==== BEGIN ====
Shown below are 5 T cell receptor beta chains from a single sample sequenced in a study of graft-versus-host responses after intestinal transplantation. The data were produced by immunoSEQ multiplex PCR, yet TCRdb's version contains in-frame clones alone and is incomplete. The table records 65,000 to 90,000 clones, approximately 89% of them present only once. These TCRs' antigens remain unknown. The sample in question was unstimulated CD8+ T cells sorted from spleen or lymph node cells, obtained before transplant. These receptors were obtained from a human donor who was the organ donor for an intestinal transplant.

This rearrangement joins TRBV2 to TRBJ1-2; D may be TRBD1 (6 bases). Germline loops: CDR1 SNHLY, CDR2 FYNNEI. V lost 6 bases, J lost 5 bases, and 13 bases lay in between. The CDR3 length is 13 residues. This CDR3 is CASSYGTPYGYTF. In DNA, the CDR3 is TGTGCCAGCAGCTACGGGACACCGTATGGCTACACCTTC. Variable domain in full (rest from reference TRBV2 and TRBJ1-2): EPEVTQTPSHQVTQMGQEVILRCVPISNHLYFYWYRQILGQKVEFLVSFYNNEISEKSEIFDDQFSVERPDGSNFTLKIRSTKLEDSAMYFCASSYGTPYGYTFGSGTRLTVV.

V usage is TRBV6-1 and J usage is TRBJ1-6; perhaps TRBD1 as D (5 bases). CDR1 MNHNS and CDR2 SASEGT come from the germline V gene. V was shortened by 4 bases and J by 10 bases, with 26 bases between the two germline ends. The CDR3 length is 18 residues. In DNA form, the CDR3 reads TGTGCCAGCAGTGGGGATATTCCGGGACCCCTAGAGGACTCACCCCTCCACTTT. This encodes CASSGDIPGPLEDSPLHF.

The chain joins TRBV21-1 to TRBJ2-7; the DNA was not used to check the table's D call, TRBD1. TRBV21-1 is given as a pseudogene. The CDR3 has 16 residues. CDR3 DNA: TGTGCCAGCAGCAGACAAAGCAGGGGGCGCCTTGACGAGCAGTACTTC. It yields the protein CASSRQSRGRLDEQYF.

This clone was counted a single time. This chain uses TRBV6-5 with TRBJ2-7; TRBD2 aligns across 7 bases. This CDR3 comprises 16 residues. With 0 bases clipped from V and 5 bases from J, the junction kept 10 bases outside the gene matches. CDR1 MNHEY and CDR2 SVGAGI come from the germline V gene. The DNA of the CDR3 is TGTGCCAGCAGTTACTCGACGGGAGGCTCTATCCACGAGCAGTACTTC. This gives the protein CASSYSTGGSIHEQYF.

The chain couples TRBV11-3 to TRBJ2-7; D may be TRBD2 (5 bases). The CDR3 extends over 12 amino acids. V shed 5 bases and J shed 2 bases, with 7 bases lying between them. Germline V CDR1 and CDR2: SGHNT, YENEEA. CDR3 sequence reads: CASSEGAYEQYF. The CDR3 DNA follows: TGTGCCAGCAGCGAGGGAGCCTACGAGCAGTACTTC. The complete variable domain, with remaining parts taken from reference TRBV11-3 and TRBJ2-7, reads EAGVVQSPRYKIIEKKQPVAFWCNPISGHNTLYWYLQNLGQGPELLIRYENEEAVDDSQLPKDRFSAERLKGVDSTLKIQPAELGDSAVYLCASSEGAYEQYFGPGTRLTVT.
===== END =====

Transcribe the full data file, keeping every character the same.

Shown below are 5 T cell receptor beta chains from a single sample sequenced in a study of graft-versus-host responses after intestinal transplantation. The data were produced by immunoSEQ multiplex PCR, yet TCRdb's version contains in-frame clones alone and is incomplete. The table records 65,000 to 90,000 clones, approximately 89% of them present only once. These TCRs' antigens remain unknown. The sample in question was unstimulated CD8+ T cells sorted from spleen or lymph node cells, obtained before transplant. These receptors were obtained from a human donor who was the organ donor for an intestinal transplant.

This rearrangement joins TRBV2 to TRBJ1-2; D may be TRBD1 (6 bases). Germline loops: CDR1 SNHLY, CDR2 FYNNEI. V lost 6 bases, J lost 5 bases, and 13 bases lay in between. The CDR3 length is 13 residues. This CDR3 is CASSYGTPYGYTF. In DNA, the CDR3 is TGTGCCAGCAGCTACGGGACACCGTATGGCTACACCTTC. Variable domain in full (rest from reference TRBV2 and TRBJ1-2): EPEVTQTPSHQVTQMGQEVILRCVPISNHLYFYWYRQILGQKVEFLVSFYNNEISEKSEIFDDQFSVERPDGSNFTLKIRSTKLEDSAMYFCASSYGTPYGYTFGSGTRLTVV.

V usage is TRBV6-1 and J usage is TRBJ1-6; perhaps TRBD1 as D (5 bases). CDR1 MNHNS and CDR2 SASEGT come from the germline V gene. V was shortened by 4 bases and J by 10 bases, with 26 bases between the two germline ends. The CDR3 length is 18 residues. In DNA form, the CDR3 reads TGTGCCAGCAGTGGGGATATTCCGGGACCCCTAGAGGACTCACCCCTCCACTTT. This encodes CASSGDIPGPLEDSPLHF.

The chain joins TRBV21-1 to TRBJ2-7; the DNA was not used to check the table's D call, TRBD1. TRBV21-1 is given as a pseudogene. The CDR3 has 16 residues. CDR3 DNA: TGTGCCAGCAGCAGACAAAGCAGGGGGCGCCTTGACGAGCAGTACTTC. It yields the protein CASSRQSRGRLDEQYF.

This clone was counted a single time. This chain uses TRBV6-5 with TRBJ2-7; TRBD2 aligns across 7 bases. This CDR3 comprises 16 residues. With 0 bases clipped from V and 5 bases from J, the junction kept 10 bases outside the gene matches. CDR1 MNHEY and CDR2 SVGAGI come from the germline V gene. The DNA of the CDR3 is TGTGCCAGCAGTTACTCGACGGGAGGCTCTATCCACGAGCAGTACTTC. This gives the protein CASSYSTGGSIHEQYF.

The chain couples TRBV11-3 to TRBJ2-7; D may be TRBD2 (5 bases). The CDR3 extends over 12 amino acids. V shed 5 bases and J shed 2 bases, with 7 bases lying between them. Germline V CDR1 and CDR2: SGHNT, YENEEA. CDR3 sequence reads: CASSEGAYEQYF. The CDR3 DNA follows: TGTGCCAGCAGCGAGGGAGCCTACGAGCAGTACTTC. The complete variable domain, with remaining parts taken from reference TRBV11-3 and TRBJ2-7, reads EAGVVQSPRYKIIEKKQPVAFWCNPISGHNTLYWYLQNLGQGPELLIRYENEEAVDDSQLPKDRFSAERLKGVDSTLKIQPAELGDSAVYLCASSEGAYEQYFGPGTRLTVT.